HSE research funding - in terms of topics covered, costing by staff years or cash, agencies included and so on - has changed significantly over the last seven or eight years. In 1996/97, mainstream research funding - covering fire and explosions (3.7m), engineering (1.5m), work environment (3.9m), occupational health (5.2m), behavioural and social sciences (2.3m) and risk assessment (1.9m) - totalled £18.5 million pounds. Intramural funding, funding available within HSE, in 1996/97 totalled £11.2 million.

The best model for UK research should address key problems in workplace health and safety and actions needed to remedy them. This should be determined by a wide consultation process and should have clear goals aimed at producing effective solutions. Action research and evaluation and audit on identified hazards should take precedence in research programmes. An open tendering process with clear criteria and feedback and disclosure of results in the public domain is needed.

The European Union SAFE programme and the USA's National Institute for Occupational Safety and Health have supported research programmes geared specifically to worker organisations where trade unions and other bodies can bid for funds to "explore" new solutions to workplace death and injury, something HSE does not do. The UK should develop such an approach.

HSE should also endeavour to ensure its research is based not on flavour of the month, but on a proper assessment of needs of those on the blunt end - the workforce. The US government's National Occupational Research Agenda is agreed after extensive public meetings and hearings.3 This year, Hazards has been invited to participate in one such meeting on health and safety implications of work organisation on health.

There are funding implications. The National Institute for Occupational Safety and Health (NIOSH), the US government's dedicated research arm, is to receive $200,000,000 for research alone this year, about 20 per cent more per employee than in the UK.4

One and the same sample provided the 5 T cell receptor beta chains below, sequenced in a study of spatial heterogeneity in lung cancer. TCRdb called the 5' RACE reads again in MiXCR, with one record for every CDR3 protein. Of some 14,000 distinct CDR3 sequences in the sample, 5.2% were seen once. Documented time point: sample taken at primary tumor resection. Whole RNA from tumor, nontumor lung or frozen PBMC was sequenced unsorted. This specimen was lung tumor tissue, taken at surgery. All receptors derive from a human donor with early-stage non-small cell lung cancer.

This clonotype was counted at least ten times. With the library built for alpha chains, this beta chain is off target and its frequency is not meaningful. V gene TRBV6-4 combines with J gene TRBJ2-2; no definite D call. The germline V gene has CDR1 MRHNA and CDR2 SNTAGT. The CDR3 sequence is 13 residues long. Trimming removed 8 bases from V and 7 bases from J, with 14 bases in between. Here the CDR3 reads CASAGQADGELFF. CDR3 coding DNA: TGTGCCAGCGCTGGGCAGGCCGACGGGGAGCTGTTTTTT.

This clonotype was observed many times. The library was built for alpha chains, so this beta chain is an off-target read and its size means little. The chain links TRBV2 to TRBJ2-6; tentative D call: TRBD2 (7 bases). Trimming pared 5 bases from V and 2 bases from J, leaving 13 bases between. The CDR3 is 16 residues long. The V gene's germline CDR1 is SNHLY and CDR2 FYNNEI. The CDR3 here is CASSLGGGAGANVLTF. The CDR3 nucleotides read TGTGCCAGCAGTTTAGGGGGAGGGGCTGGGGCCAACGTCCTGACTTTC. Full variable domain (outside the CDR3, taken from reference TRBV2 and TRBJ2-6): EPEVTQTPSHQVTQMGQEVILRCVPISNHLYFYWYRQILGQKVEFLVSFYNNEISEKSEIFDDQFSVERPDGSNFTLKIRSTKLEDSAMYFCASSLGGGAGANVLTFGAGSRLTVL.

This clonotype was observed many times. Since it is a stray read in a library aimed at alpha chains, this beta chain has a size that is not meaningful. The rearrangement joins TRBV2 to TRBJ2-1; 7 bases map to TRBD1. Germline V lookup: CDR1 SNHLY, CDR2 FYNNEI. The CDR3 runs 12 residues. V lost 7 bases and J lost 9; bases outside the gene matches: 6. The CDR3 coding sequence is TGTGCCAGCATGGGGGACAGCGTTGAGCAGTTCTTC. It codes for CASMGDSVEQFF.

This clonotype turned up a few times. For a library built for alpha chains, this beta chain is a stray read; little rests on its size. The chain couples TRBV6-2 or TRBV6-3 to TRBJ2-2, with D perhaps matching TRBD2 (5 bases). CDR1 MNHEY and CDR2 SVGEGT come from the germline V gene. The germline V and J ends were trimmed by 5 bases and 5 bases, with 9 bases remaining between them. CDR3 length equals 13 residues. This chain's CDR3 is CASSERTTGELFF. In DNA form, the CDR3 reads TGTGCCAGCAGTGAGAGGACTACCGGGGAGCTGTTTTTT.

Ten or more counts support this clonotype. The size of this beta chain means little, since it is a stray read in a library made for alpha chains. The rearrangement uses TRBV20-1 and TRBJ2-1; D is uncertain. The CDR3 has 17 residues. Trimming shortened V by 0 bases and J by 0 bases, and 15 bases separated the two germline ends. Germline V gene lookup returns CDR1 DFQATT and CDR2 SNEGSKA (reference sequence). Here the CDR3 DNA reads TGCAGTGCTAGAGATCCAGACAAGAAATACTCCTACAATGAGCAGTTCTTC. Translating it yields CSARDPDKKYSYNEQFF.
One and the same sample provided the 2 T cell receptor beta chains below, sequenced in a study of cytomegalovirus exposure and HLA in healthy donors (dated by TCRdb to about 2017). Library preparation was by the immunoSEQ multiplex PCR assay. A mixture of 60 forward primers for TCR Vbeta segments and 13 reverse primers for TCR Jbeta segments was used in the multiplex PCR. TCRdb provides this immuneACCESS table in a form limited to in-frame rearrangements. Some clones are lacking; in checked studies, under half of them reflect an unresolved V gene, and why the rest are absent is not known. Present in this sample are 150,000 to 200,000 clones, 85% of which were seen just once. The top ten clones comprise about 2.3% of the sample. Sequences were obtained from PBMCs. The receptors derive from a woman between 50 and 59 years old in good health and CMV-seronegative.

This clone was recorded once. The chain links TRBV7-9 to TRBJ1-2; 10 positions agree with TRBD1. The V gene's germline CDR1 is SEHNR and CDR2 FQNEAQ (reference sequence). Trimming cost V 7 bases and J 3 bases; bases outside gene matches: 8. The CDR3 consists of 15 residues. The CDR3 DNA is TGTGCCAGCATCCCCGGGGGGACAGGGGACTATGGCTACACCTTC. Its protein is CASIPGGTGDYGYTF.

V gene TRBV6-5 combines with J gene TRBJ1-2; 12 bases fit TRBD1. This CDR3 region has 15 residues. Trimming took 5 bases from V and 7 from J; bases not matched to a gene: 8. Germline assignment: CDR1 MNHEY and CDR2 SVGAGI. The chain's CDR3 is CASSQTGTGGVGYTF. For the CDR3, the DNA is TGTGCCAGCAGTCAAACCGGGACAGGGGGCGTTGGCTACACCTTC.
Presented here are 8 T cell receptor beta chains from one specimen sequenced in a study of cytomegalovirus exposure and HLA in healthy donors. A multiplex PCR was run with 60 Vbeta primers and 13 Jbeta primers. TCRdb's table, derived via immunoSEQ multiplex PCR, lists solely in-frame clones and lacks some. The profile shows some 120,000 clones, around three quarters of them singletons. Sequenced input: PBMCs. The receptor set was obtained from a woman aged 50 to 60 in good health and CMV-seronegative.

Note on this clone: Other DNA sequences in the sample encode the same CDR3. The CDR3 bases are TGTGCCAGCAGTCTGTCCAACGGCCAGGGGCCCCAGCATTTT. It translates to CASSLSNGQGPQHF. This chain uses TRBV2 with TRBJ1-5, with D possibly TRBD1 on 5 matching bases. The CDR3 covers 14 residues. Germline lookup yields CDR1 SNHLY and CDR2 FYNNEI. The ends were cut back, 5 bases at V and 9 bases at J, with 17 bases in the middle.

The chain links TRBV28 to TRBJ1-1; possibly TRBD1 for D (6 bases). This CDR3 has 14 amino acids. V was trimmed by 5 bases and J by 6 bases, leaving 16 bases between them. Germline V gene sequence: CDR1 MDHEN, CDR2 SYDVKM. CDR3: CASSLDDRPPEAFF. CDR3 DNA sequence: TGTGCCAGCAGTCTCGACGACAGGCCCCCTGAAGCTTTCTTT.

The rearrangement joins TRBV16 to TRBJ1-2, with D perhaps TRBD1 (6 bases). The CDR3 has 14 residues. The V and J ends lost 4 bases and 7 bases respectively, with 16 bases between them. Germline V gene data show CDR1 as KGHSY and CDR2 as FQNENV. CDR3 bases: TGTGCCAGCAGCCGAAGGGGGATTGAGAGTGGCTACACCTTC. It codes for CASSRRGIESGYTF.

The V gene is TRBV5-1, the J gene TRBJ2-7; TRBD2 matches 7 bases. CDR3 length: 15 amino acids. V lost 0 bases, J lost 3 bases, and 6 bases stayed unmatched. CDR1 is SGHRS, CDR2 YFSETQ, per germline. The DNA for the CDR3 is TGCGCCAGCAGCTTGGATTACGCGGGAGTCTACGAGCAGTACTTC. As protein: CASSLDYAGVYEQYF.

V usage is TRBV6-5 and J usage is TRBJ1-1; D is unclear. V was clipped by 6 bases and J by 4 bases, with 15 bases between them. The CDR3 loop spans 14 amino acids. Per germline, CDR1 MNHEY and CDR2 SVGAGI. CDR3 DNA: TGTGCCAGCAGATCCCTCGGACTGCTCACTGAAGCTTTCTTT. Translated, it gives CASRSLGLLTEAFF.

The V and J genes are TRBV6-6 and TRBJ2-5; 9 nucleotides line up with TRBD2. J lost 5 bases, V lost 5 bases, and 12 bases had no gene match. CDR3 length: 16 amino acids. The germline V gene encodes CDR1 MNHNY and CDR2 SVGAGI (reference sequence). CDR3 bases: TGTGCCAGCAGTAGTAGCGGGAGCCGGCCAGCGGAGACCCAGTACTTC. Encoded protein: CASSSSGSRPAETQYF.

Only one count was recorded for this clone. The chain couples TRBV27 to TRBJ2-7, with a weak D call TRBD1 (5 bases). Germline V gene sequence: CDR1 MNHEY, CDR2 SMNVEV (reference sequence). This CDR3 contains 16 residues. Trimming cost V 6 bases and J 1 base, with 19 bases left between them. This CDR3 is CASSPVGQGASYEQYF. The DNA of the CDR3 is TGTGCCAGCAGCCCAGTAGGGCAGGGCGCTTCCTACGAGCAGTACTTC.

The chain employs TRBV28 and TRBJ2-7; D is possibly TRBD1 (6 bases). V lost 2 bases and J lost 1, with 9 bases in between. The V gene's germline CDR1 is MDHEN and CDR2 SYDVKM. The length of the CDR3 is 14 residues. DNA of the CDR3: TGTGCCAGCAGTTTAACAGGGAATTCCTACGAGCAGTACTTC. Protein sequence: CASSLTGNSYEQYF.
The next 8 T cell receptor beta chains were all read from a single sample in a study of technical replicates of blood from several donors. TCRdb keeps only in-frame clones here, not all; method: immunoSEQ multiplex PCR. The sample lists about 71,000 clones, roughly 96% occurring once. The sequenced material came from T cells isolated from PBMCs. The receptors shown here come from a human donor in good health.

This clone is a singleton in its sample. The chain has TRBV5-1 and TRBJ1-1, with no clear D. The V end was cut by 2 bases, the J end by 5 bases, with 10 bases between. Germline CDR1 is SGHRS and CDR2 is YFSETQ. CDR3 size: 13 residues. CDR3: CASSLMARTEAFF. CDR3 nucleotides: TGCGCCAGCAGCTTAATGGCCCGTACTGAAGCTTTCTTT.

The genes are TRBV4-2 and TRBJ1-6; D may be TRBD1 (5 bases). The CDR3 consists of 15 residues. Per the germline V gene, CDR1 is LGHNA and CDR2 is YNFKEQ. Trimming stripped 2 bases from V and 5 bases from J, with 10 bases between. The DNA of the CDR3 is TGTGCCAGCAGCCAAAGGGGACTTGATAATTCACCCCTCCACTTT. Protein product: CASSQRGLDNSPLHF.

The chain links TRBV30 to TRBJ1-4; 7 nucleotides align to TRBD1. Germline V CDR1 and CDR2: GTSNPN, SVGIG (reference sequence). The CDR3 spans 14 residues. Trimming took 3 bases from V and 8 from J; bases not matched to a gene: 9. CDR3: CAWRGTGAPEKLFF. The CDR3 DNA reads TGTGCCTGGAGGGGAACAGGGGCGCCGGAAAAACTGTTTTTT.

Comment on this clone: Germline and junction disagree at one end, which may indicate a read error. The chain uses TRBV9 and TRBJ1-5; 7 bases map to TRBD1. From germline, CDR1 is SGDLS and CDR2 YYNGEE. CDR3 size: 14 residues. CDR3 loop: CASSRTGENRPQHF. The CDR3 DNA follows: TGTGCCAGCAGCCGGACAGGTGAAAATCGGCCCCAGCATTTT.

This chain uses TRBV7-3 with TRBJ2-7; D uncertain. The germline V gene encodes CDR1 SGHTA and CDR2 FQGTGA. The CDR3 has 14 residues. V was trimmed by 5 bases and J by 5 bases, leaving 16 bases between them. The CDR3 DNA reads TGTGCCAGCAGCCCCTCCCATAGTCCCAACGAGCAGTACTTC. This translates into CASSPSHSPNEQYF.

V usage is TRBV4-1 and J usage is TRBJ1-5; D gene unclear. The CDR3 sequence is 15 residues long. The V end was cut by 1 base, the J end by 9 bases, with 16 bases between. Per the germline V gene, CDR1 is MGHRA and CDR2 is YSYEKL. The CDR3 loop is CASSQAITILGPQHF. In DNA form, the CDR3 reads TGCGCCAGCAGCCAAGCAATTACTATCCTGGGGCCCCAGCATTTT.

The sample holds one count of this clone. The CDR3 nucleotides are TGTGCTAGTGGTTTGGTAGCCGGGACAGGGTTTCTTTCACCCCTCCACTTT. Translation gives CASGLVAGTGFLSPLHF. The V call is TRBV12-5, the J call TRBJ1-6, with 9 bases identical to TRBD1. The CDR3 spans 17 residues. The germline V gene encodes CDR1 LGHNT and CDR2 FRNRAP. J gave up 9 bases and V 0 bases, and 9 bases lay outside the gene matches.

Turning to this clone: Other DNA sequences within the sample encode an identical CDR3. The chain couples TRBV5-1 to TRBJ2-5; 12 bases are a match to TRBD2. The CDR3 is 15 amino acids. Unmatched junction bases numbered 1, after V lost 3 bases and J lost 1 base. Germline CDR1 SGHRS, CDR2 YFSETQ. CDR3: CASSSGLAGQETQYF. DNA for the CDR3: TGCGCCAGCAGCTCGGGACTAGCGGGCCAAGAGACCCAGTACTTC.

Sources
1. R&D efficiency. Volume 7, Issue 6, April 1998. HSE.
2. From HSE website at http://www.open.gov.uk/hse/research/mrn9899a.htm
3. NIOSH National Occupational Research Agenda and update July 1997.
4. NORA News, Volume 1, Number 3, Fall 1998.


Rubbish research

How HSE commissions research and reports research findings allows HSE to further its own views and rubbish others. Take three recent HSE research publications:

A 1996 report and accompanying literature search on new management techniques missed an entire body of health research linking them to strain injuries and other health problems (Hazards 58).

A 1998 review on individual differences in accident liability rehashed an approach discredited in the 1960s linking accidents to individual character flaws such as "unstable extroverts" and "unstable introverts" (Hazards 64).

And a 1998 report which concluded there was no excess miscarriage risk in a group of Scottish microelectronics workers was slated at an industry-led conference in Houston, USA, in the media and in academic journals. Letters to the International Journal of Occupational and Environmental Health said the study was too small to reach such definitive conclusions, data on working conditions were too patchy and in excluding women with a history of previous spontaneous abortions HSE "could well have biased the results."